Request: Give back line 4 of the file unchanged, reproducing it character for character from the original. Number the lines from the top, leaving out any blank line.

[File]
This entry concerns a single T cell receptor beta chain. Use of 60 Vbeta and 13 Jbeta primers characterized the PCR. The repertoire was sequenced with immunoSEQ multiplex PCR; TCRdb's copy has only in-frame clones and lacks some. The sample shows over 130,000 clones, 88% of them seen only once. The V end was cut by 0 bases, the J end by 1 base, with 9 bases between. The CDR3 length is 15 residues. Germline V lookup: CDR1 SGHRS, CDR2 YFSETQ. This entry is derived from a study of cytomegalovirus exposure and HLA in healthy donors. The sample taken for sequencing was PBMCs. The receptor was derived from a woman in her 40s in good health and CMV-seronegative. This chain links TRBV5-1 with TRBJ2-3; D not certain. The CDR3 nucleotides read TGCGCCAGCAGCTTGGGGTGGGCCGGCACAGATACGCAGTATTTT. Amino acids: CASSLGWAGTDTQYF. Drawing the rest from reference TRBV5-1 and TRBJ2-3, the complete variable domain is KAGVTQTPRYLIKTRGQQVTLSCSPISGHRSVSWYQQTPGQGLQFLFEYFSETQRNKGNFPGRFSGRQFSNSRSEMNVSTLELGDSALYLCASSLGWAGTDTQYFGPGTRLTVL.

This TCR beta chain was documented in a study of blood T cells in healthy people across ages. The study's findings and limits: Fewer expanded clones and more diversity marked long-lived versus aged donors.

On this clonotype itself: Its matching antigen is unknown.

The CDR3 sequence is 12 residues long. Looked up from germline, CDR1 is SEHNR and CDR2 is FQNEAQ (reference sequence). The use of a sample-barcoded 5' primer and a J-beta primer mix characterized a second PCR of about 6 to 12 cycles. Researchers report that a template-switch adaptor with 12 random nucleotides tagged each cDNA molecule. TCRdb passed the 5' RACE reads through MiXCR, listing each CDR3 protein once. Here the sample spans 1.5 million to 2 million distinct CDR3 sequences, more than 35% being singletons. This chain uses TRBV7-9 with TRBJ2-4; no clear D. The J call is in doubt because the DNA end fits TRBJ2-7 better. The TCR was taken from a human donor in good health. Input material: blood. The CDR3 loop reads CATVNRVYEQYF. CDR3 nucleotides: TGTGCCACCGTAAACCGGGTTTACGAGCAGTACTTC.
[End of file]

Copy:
The CDR3 sequence is 12 residues long. Looked up from germline, CDR1 is SEHNR and CDR2 is FQNEAQ (reference sequence). The use of a sample-barcoded 5' primer and a J-beta primer mix characterized a second PCR of about 6 to 12 cycles. Researchers report that a template-switch adaptor with 12 random nucleotides tagged each cDNA molecule. TCRdb passed the 5' RACE reads through MiXCR, listing each CDR3 protein once. Here the sample spans 1.5 million to 2 million distinct CDR3 sequences, more than 35% being singletons. This chain uses TRBV7-9 with TRBJ2-4; no clear D. The J call is in doubt because the DNA end fits TRBJ2-7 better. The TCR was taken from a human donor in good health. Input material: blood. The CDR3 loop reads CATVNRVYEQYF. CDR3 nucleotides: TGTGCCACCGTAAACCGGGTTTACGAGCAGTACTTC.